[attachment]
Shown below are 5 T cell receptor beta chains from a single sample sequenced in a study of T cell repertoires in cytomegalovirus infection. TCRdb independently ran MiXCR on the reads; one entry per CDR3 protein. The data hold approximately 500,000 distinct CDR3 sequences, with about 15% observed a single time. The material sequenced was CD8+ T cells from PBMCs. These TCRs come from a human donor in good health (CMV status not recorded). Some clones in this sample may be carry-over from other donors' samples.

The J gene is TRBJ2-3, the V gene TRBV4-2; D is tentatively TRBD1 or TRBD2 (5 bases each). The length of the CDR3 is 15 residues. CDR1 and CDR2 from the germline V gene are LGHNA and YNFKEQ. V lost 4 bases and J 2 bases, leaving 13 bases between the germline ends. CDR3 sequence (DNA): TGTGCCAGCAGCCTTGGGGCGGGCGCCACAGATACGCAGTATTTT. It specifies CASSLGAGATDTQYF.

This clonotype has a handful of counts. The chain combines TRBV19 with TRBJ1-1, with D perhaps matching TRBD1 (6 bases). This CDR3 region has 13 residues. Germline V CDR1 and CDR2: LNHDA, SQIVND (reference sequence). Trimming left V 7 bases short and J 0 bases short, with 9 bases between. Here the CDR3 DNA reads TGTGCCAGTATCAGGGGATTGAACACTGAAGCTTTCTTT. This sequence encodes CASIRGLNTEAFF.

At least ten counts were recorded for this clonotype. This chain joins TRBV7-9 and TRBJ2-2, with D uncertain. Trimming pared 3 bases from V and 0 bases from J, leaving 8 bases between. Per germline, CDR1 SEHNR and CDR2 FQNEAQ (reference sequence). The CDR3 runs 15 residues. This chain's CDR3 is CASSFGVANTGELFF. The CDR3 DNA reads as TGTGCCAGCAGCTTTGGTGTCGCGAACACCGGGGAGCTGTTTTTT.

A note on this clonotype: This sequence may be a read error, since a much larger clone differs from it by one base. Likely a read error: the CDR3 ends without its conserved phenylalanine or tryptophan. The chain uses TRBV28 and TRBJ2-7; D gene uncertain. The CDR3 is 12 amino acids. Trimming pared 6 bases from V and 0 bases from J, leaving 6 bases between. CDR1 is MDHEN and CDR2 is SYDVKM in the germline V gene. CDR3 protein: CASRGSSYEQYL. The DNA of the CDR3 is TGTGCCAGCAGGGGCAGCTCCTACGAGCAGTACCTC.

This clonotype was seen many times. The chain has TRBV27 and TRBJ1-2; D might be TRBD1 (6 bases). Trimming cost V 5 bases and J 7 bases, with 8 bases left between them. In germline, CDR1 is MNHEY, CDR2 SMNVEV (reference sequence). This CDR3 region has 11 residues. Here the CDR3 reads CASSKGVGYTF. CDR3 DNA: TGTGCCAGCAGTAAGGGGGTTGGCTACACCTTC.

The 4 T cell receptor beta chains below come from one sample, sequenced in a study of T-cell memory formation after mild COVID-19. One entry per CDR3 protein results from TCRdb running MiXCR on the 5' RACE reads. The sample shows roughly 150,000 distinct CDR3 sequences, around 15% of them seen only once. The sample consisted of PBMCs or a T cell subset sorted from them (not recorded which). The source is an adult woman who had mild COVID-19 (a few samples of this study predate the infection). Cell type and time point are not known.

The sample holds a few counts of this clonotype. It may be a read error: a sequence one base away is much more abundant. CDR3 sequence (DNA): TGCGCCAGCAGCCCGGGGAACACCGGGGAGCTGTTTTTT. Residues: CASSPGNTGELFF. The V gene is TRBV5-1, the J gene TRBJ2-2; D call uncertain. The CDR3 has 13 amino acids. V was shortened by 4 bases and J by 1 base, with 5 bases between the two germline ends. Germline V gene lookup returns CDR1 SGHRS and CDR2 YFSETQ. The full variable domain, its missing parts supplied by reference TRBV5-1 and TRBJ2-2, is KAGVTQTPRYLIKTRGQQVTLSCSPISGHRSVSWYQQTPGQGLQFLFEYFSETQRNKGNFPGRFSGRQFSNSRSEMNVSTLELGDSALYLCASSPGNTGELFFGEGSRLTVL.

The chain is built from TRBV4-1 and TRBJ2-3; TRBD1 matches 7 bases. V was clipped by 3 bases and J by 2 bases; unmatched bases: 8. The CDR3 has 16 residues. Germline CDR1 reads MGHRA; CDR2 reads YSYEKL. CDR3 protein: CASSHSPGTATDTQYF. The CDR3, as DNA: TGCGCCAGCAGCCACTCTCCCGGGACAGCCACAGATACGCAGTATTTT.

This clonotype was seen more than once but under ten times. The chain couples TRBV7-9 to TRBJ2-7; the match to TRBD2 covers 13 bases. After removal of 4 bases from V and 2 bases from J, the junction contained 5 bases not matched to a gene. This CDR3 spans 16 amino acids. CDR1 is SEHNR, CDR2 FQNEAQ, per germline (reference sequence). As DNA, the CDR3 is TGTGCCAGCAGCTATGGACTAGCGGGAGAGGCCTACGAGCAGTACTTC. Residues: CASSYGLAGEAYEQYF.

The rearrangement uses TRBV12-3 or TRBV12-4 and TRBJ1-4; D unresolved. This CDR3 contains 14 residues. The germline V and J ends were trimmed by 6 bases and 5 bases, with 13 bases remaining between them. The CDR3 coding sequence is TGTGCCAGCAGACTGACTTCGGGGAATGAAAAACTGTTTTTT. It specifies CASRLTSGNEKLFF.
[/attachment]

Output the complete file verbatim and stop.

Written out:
Shown below are 5 T cell receptor beta chains from a single sample sequenced in a study of T cell repertoires in cytomegalovirus infection. TCRdb independently ran MiXCR on the reads; one entry per CDR3 protein. The data hold approximately 500,000 distinct CDR3 sequences, with about 15% observed a single time. The material sequenced was CD8+ T cells from PBMCs. These TCRs come from a human donor in good health (CMV status not recorded). Some clones in this sample may be carry-over from other donors' samples.

The J gene is TRBJ2-3, the V gene TRBV4-2; D is tentatively TRBD1 or TRBD2 (5 bases each). The length of the CDR3 is 15 residues. CDR1 and CDR2 from the germline V gene are LGHNA and YNFKEQ. V lost 4 bases and J 2 bases, leaving 13 bases between the germline ends. CDR3 sequence (DNA): TGTGCCAGCAGCCTTGGGGCGGGCGCCACAGATACGCAGTATTTT. It specifies CASSLGAGATDTQYF.

This clonotype has a handful of counts. The chain combines TRBV19 with TRBJ1-1, with D perhaps matching TRBD1 (6 bases). This CDR3 region has 13 residues. Germline V CDR1 and CDR2: LNHDA, SQIVND (reference sequence). Trimming left V 7 bases short and J 0 bases short, with 9 bases between. Here the CDR3 DNA reads TGTGCCAGTATCAGGGGATTGAACACTGAAGCTTTCTTT. This sequence encodes CASIRGLNTEAFF.

At least ten counts were recorded for this clonotype. This chain joins TRBV7-9 and TRBJ2-2, with D uncertain. Trimming pared 3 bases from V and 0 bases from J, leaving 8 bases between. Per germline, CDR1 SEHNR and CDR2 FQNEAQ (reference sequence). The CDR3 runs 15 residues. This chain's CDR3 is CASSFGVANTGELFF. The CDR3 DNA reads as TGTGCCAGCAGCTTTGGTGTCGCGAACACCGGGGAGCTGTTTTTT.

A note on this clonotype: This sequence may be a read error, since a much larger clone differs from it by one base. Likely a read error: the CDR3 ends without its conserved phenylalanine or tryptophan. The chain uses TRBV28 and TRBJ2-7; D gene uncertain. The CDR3 is 12 amino acids. Trimming pared 6 bases from V and 0 bases from J, leaving 6 bases between. CDR1 is MDHEN and CDR2 is SYDVKM in the germline V gene. CDR3 protein: CASRGSSYEQYL. The DNA of the CDR3 is TGTGCCAGCAGGGGCAGCTCCTACGAGCAGTACCTC.

This clonotype was seen many times. The chain has TRBV27 and TRBJ1-2; D might be TRBD1 (6 bases). Trimming cost V 5 bases and J 7 bases, with 8 bases left between them. In germline, CDR1 is MNHEY, CDR2 SMNVEV (reference sequence). This CDR3 region has 11 residues. Here the CDR3 reads CASSKGVGYTF. CDR3 DNA: TGTGCCAGCAGTAAGGGGGTTGGCTACACCTTC.

The 4 T cell receptor beta chains below come from one sample, sequenced in a study of T-cell memory formation after mild COVID-19. One entry per CDR3 protein results from TCRdb running MiXCR on the 5' RACE reads. The sample shows roughly 150,000 distinct CDR3 sequences, around 15% of them seen only once. The sample consisted of PBMCs or a T cell subset sorted from them (not recorded which). The source is an adult woman who had mild COVID-19 (a few samples of this study predate the infection). Cell type and time point are not known.

The sample holds a few counts of this clonotype. It may be a read error: a sequence one base away is much more abundant. CDR3 sequence (DNA): TGCGCCAGCAGCCCGGGGAACACCGGGGAGCTGTTTTTT. Residues: CASSPGNTGELFF. The V gene is TRBV5-1, the J gene TRBJ2-2; D call uncertain. The CDR3 has 13 amino acids. V was shortened by 4 bases and J by 1 base, with 5 bases between the two germline ends. Germline V gene lookup returns CDR1 SGHRS and CDR2 YFSETQ. The full variable domain, its missing parts supplied by reference TRBV5-1 and TRBJ2-2, is KAGVTQTPRYLIKTRGQQVTLSCSPISGHRSVSWYQQTPGQGLQFLFEYFSETQRNKGNFPGRFSGRQFSNSRSEMNVSTLELGDSALYLCASSPGNTGELFFGEGSRLTVL.

The chain is built from TRBV4-1 and TRBJ2-3; TRBD1 matches 7 bases. V was clipped by 3 bases and J by 2 bases; unmatched bases: 8. The CDR3 has 16 residues. Germline CDR1 reads MGHRA; CDR2 reads YSYEKL. CDR3 protein: CASSHSPGTATDTQYF. The CDR3, as DNA: TGCGCCAGCAGCCACTCTCCCGGGACAGCCACAGATACGCAGTATTTT.

This clonotype was seen more than once but under ten times. The chain couples TRBV7-9 to TRBJ2-7; the match to TRBD2 covers 13 bases. After removal of 4 bases from V and 2 bases from J, the junction contained 5 bases not matched to a gene. This CDR3 spans 16 amino acids. CDR1 is SEHNR, CDR2 FQNEAQ, per germline (reference sequence). As DNA, the CDR3 is TGTGCCAGCAGCTATGGACTAGCGGGAGAGGCCTACGAGCAGTACTTC. Residues: CASSYGLAGEAYEQYF.

The rearrangement uses TRBV12-3 or TRBV12-4 and TRBJ1-4; D unresolved. This CDR3 contains 14 residues. The germline V and J ends were trimmed by 6 bases and 5 bases, with 13 bases remaining between them. The CDR3 coding sequence is TGTGCCAGCAGACTGACTTCGGGGAATGAAAAACTGTTTTTT. It specifies CASRLTSGNEKLFF.